Shit. OK, I can handle that… 56kms is too easy. 64kms pffttt. Getting perspective was easy… my health, my family, my happiness, my crew that were all there to the bitter end… life is good. Off I went……….. first obstacle was Mr oxyuranusInland Taipan…. pretty much the most dangerous snake in the world….. Thanks to Garry for seeing it first and keeping me safe. xox

So my plan of a swim went out the window and I told Peter and Ellis to join Garry, Janet and Suse for 4WD fun on Big Red while I did the extra kms. Seeing Big Red up ahead was pretty obvious because of the activity with people and cars up on top. Looked like a sand ski slope. (Yes, that’s cars and people on the top… not trees.)

We had to camp on the western side of Big Red as there is no camping on the Birdsville side (Private property)  I ran up the bugger anyway. I couldn’t stand the thought of getting back to Sydney and having anyone ask.

The next few hours were the most confusing and yes… there were a few surprises I would rather have not had………….

So, up the top of Big Red I met Jimmy, an Aboriginal elder. He said he had never seen water on the eastern side of Big Red like that. We were less than 40kms from Birdsville as the crow flies. The track was under water. Could I swim?

Ideas were thrown around… go to Little Red, wade through water … how deep? How cold will the water  be at the start of my last day? Just because it was over 30C at 9am didn’t mean it was warm at 6.30am… do I risk it? Does it cut many Kms off the detour ? Do I run an extra 20kms on my last day.. how far was the detour? It was all a bit wishy washy. No surprises??? Really?

Let’s get to camp and work out what the most reliable route is to get me to Birdsville without taking too many chances.

So the cars drive off Big Red and I run down following them to where we are going to camp. Garry is setting up and I see Peter’s car drive off (hopefully to work out the best track out of there in the morning)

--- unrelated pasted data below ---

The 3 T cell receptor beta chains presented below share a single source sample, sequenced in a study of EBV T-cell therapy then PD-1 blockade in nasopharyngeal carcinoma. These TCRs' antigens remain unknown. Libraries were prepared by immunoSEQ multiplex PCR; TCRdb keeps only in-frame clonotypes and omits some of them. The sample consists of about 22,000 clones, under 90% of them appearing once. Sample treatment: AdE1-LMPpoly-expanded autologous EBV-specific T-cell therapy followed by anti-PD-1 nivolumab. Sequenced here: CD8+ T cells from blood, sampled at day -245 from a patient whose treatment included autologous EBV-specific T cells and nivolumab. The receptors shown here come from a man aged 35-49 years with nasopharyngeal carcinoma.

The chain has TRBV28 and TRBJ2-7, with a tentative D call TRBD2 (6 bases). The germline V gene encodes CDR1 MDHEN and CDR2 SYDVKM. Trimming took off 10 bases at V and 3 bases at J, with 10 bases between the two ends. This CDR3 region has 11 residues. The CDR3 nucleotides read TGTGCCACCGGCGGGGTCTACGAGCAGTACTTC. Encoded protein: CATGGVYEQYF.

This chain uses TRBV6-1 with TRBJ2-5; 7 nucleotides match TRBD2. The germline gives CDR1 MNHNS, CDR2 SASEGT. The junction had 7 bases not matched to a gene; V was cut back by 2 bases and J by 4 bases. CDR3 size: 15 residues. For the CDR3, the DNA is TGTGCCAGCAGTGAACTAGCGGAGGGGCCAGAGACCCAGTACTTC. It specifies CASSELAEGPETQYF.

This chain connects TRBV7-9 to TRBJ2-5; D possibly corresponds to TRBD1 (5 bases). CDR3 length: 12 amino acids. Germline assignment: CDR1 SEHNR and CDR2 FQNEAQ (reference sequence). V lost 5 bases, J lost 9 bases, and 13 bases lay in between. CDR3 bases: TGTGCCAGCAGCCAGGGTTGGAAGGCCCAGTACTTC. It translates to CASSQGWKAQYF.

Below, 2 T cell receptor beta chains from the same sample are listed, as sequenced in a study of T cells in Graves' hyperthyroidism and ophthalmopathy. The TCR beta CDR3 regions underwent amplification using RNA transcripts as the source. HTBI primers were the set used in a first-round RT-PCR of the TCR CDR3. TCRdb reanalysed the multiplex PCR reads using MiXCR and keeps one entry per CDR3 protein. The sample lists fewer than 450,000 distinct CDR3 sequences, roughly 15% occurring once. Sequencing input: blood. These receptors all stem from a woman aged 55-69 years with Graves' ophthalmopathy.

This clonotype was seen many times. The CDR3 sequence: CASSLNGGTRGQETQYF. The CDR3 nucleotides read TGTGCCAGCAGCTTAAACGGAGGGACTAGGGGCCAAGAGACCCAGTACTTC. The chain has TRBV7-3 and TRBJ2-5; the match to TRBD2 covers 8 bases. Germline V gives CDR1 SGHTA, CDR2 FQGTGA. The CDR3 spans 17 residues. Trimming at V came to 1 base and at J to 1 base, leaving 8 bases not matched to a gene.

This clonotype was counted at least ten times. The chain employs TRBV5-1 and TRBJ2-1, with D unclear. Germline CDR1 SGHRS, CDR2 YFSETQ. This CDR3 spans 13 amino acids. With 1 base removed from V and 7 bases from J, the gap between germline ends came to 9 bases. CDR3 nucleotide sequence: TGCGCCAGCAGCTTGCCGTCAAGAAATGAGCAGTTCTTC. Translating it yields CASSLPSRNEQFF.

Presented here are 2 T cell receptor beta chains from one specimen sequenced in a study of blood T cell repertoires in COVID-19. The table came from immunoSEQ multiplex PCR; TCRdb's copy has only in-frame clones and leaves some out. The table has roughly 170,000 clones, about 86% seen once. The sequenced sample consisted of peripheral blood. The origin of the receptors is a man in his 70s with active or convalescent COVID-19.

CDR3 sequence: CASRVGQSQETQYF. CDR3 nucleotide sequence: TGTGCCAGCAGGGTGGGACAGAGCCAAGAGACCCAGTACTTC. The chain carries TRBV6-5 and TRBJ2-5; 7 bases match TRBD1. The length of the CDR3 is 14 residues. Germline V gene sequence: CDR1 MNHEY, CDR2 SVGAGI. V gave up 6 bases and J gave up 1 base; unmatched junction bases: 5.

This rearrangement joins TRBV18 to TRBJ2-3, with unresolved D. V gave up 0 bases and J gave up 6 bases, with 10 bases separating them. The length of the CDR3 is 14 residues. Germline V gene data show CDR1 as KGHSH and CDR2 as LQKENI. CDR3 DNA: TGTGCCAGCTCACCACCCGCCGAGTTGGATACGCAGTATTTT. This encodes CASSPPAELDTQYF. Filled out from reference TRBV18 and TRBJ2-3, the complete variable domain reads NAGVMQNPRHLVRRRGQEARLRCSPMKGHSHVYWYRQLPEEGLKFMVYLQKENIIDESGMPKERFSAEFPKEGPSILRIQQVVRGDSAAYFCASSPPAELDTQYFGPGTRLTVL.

THE RED BAG! My red bag had everything important in it. My garmin/ipod recharger, fleecy to wear at night, toothbrush/toothpaste/ baby wipes (I mean my shower!), head torch/batteries, blister repair kit, you name it, if it was important, it was in my red bag. Well……. it took off with Peter’s car. No worries, he’ll be back soon…. NOT.

For some reason he wasn’t contactable on the VKS radio. Camp was set up and we were throwing ideas around on the plan for the last day. I thought the safest option was to run the extra kms and stay dry.

It turned cold, Garry had given me his jumper. I sat around wondering why Peter had driven into Birdsville. The talk of getting petrol for Garry’s car didn’t ring true. These guys were conservative and there is no way they didn’t have enough petrol for the last 60 kms or so. What’s going on??

The 4 of us had dinner, listened to Janet’s Camp Kitchen Cooking show and watched a slideshow of some of Garry’s photos.

I really needed that bag. I had 608kms on my garmin and I was sure as hell I wasn’t going to lose my total distance on the last day because I was unable to recharge. I needed to get clean, dry, fix my feet, clean my teeth and get my head torch. I was pretty frustrated. You know how great a friend is when she offers to let me use her toothbrush….. (I declined for her sake)

It must have been close to 10 pm when I decided I needed to get some sleep. We had tried numerous times to get Peter on the radio and he finally answered. He and Ellis were on the other side of Big Red and didn’t want to risk getting lost in the dark.  They were staying there the night! Dammit!!! Their suggestion for the morning was for me to run over Little Red to the water and wade across. Just after we’d decided to run the added kms…

So, scramble to find dirty clothes, old shoes, space blanket, jacket… anything else I’d need to get through water and then get WARM. I needed a water tight zip lock bag with dry gear and shoes to wear for the rest of the day…. Garry, Suse and Janet would have to drive the added 20 km(?)detour to where Peter and Ellis were, so I needed to carry everything I needed across the water… what do I do if I have to swim? The NO SURPRISES was not working. I should have been in a happy serene state knowing that I was going to get to Birdsville tomorrow, but this confusion was doing my head in.